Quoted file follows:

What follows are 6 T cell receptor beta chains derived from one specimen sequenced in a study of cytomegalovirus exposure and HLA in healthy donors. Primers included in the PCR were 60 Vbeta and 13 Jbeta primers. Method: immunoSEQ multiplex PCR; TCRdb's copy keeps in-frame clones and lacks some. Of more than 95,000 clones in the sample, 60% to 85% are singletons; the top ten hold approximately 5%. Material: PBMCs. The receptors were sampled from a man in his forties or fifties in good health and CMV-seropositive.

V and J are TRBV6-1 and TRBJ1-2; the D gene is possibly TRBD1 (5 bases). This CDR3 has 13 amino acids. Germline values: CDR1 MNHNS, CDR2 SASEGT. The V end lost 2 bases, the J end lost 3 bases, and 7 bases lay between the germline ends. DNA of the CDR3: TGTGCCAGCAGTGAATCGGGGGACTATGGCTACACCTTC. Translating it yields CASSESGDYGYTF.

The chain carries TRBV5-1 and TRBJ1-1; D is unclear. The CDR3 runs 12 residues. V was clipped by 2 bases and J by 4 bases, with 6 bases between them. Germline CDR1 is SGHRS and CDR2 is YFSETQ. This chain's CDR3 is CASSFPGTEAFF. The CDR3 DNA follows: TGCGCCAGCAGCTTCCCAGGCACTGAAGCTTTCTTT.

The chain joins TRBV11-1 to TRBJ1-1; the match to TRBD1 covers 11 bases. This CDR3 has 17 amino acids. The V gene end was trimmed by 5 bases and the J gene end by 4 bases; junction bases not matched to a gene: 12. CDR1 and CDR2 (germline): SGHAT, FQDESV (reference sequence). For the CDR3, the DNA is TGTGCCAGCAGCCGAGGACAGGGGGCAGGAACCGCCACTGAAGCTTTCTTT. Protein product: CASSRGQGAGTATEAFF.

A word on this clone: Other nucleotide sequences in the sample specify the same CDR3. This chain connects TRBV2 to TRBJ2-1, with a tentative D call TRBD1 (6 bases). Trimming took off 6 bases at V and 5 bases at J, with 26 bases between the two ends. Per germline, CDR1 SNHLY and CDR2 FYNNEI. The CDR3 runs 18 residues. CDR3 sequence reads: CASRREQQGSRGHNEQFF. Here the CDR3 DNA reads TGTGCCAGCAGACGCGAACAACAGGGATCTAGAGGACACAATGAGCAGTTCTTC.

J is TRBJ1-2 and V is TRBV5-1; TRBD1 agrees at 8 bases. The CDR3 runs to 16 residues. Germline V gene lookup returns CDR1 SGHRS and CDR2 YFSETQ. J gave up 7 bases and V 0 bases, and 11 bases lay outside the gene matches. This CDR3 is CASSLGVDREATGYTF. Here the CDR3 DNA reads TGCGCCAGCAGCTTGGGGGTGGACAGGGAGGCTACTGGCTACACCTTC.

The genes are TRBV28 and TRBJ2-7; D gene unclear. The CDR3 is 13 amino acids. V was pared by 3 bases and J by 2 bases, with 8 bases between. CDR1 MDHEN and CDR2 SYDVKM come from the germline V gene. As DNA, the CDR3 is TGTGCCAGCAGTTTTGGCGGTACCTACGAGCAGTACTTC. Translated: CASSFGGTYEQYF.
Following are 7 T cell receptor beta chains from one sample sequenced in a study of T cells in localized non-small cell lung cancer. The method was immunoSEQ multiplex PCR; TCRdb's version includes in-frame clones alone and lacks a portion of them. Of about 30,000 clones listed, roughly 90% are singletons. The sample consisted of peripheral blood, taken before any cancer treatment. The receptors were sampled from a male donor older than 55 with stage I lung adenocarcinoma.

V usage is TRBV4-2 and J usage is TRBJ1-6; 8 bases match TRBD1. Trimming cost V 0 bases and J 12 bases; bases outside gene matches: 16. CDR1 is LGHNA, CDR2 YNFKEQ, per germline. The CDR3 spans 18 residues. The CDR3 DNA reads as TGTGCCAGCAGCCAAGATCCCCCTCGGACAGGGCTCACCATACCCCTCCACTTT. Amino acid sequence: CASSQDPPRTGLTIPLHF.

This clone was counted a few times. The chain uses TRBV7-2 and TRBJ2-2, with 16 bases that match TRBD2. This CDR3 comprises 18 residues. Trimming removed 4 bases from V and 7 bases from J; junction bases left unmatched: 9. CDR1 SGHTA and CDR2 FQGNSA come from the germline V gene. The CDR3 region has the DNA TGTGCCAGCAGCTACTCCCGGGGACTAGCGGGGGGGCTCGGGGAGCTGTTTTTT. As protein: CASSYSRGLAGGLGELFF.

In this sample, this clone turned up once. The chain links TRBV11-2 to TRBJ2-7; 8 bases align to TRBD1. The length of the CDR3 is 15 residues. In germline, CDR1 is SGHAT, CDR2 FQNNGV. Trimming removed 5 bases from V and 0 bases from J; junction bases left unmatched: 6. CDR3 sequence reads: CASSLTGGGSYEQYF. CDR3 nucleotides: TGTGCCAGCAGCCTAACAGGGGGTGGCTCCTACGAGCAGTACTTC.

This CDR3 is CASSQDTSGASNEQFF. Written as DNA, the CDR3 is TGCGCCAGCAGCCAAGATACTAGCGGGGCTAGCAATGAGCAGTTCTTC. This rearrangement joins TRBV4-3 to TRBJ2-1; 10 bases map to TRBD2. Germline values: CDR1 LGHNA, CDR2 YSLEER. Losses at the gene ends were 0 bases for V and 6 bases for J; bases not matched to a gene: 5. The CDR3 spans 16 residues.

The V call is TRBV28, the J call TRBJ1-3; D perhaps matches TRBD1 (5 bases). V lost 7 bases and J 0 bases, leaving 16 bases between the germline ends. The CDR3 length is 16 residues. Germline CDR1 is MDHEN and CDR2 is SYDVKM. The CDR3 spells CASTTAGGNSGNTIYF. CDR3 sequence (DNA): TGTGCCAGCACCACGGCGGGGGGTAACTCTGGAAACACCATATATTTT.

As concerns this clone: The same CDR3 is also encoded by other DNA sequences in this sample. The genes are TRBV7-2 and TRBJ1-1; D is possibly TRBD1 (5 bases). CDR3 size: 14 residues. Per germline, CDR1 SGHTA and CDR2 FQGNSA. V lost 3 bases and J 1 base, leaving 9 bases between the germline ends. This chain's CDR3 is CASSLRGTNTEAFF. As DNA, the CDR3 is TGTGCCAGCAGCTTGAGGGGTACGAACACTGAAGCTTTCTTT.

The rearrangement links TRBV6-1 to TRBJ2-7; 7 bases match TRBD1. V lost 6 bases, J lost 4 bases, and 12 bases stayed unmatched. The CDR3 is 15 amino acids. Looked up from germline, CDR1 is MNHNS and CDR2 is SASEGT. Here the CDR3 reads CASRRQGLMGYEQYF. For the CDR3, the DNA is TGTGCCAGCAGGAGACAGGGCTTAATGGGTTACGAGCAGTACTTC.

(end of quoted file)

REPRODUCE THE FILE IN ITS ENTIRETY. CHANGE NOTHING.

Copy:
What follows are 6 T cell receptor beta chains derived from one specimen sequenced in a study of cytomegalovirus exposure and HLA in healthy donors. Primers included in the PCR were 60 Vbeta and 13 Jbeta primers. Method: immunoSEQ multiplex PCR; TCRdb's copy keeps in-frame clones and lacks some. Of more than 95,000 clones in the sample, 60% to 85% are singletons; the top ten hold approximately 5%. Material: PBMCs. The receptors were sampled from a man in his forties or fifties in good health and CMV-seropositive.

V and J are TRBV6-1 and TRBJ1-2; the D gene is possibly TRBD1 (5 bases). This CDR3 has 13 amino acids. Germline values: CDR1 MNHNS, CDR2 SASEGT. The V end lost 2 bases, the J end lost 3 bases, and 7 bases lay between the germline ends. DNA of the CDR3: TGTGCCAGCAGTGAATCGGGGGACTATGGCTACACCTTC. Translating it yields CASSESGDYGYTF.

The chain carries TRBV5-1 and TRBJ1-1; D is unclear. The CDR3 runs 12 residues. V was clipped by 2 bases and J by 4 bases, with 6 bases between them. Germline CDR1 is SGHRS and CDR2 is YFSETQ. This chain's CDR3 is CASSFPGTEAFF. The CDR3 DNA follows: TGCGCCAGCAGCTTCCCAGGCACTGAAGCTTTCTTT.

The chain joins TRBV11-1 to TRBJ1-1; the match to TRBD1 covers 11 bases. This CDR3 has 17 amino acids. The V gene end was trimmed by 5 bases and the J gene end by 4 bases; junction bases not matched to a gene: 12. CDR1 and CDR2 (germline): SGHAT, FQDESV (reference sequence). For the CDR3, the DNA is TGTGCCAGCAGCCGAGGACAGGGGGCAGGAACCGCCACTGAAGCTTTCTTT. Protein product: CASSRGQGAGTATEAFF.

A word on this clone: Other nucleotide sequences in the sample specify the same CDR3. This chain connects TRBV2 to TRBJ2-1, with a tentative D call TRBD1 (6 bases). Trimming took off 6 bases at V and 5 bases at J, with 26 bases between the two ends. Per germline, CDR1 SNHLY and CDR2 FYNNEI. The CDR3 runs 18 residues. CDR3 sequence reads: CASRREQQGSRGHNEQFF. Here the CDR3 DNA reads TGTGCCAGCAGACGCGAACAACAGGGATCTAGAGGACACAATGAGCAGTTCTTC.

J is TRBJ1-2 and V is TRBV5-1; TRBD1 agrees at 8 bases. The CDR3 runs to 16 residues. Germline V gene lookup returns CDR1 SGHRS and CDR2 YFSETQ. J gave up 7 bases and V 0 bases, and 11 bases lay outside the gene matches. This CDR3 is CASSLGVDREATGYTF. Here the CDR3 DNA reads TGCGCCAGCAGCTTGGGGGTGGACAGGGAGGCTACTGGCTACACCTTC.

The genes are TRBV28 and TRBJ2-7; D gene unclear. The CDR3 is 13 amino acids. V was pared by 3 bases and J by 2 bases, with 8 bases between. CDR1 MDHEN and CDR2 SYDVKM come from the germline V gene. As DNA, the CDR3 is TGTGCCAGCAGTTTTGGCGGTACCTACGAGCAGTACTTC. Translated: CASSFGGTYEQYF.
Following are 7 T cell receptor beta chains from one sample sequenced in a study of T cells in localized non-small cell lung cancer. The method was immunoSEQ multiplex PCR; TCRdb's version includes in-frame clones alone and lacks a portion of them. Of about 30,000 clones listed, roughly 90% are singletons. The sample consisted of peripheral blood, taken before any cancer treatment. The receptors were sampled from a male donor older than 55 with stage I lung adenocarcinoma.

V usage is TRBV4-2 and J usage is TRBJ1-6; 8 bases match TRBD1. Trimming cost V 0 bases and J 12 bases; bases outside gene matches: 16. CDR1 is LGHNA, CDR2 YNFKEQ, per germline. The CDR3 spans 18 residues. The CDR3 DNA reads as TGTGCCAGCAGCCAAGATCCCCCTCGGACAGGGCTCACCATACCCCTCCACTTT. Amino acid sequence: CASSQDPPRTGLTIPLHF.

This clone was counted a few times. The chain uses TRBV7-2 and TRBJ2-2, with 16 bases that match TRBD2. This CDR3 comprises 18 residues. Trimming removed 4 bases from V and 7 bases from J; junction bases left unmatched: 9. CDR1 SGHTA and CDR2 FQGNSA come from the germline V gene. The CDR3 region has the DNA TGTGCCAGCAGCTACTCCCGGGGACTAGCGGGGGGGCTCGGGGAGCTGTTTTTT. As protein: CASSYSRGLAGGLGELFF.

In this sample, this clone turned up once. The chain links TRBV11-2 to TRBJ2-7; 8 bases align to TRBD1. The length of the CDR3 is 15 residues. In germline, CDR1 is SGHAT, CDR2 FQNNGV. Trimming removed 5 bases from V and 0 bases from J; junction bases left unmatched: 6. CDR3 sequence reads: CASSLTGGGSYEQYF. CDR3 nucleotides: TGTGCCAGCAGCCTAACAGGGGGTGGCTCCTACGAGCAGTACTTC.

This CDR3 is CASSQDTSGASNEQFF. Written as DNA, the CDR3 is TGCGCCAGCAGCCAAGATACTAGCGGGGCTAGCAATGAGCAGTTCTTC. This rearrangement joins TRBV4-3 to TRBJ2-1; 10 bases map to TRBD2. Germline values: CDR1 LGHNA, CDR2 YSLEER. Losses at the gene ends were 0 bases for V and 6 bases for J; bases not matched to a gene: 5. The CDR3 spans 16 residues.

The V call is TRBV28, the J call TRBJ1-3; D perhaps matches TRBD1 (5 bases). V lost 7 bases and J 0 bases, leaving 16 bases between the germline ends. The CDR3 length is 16 residues. Germline CDR1 is MDHEN and CDR2 is SYDVKM. The CDR3 spells CASTTAGGNSGNTIYF. CDR3 sequence (DNA): TGTGCCAGCACCACGGCGGGGGGTAACTCTGGAAACACCATATATTTT.

As concerns this clone: The same CDR3 is also encoded by other DNA sequences in this sample. The genes are TRBV7-2 and TRBJ1-1; D is possibly TRBD1 (5 bases). CDR3 size: 14 residues. Per germline, CDR1 SGHTA and CDR2 FQGNSA. V lost 3 bases and J 1 base, leaving 9 bases between the germline ends. This chain's CDR3 is CASSLRGTNTEAFF. As DNA, the CDR3 is TGTGCCAGCAGCTTGAGGGGTACGAACACTGAAGCTTTCTTT.

The rearrangement links TRBV6-1 to TRBJ2-7; 7 bases match TRBD1. V lost 6 bases, J lost 4 bases, and 12 bases stayed unmatched. The CDR3 is 15 amino acids. Looked up from germline, CDR1 is MNHNS and CDR2 is SASEGT. Here the CDR3 reads CASRRQGLMGYEQYF. For the CDR3, the DNA is TGTGCCAGCAGGAGACAGGGCTTAATGGGTTACGAGCAGTACTTC.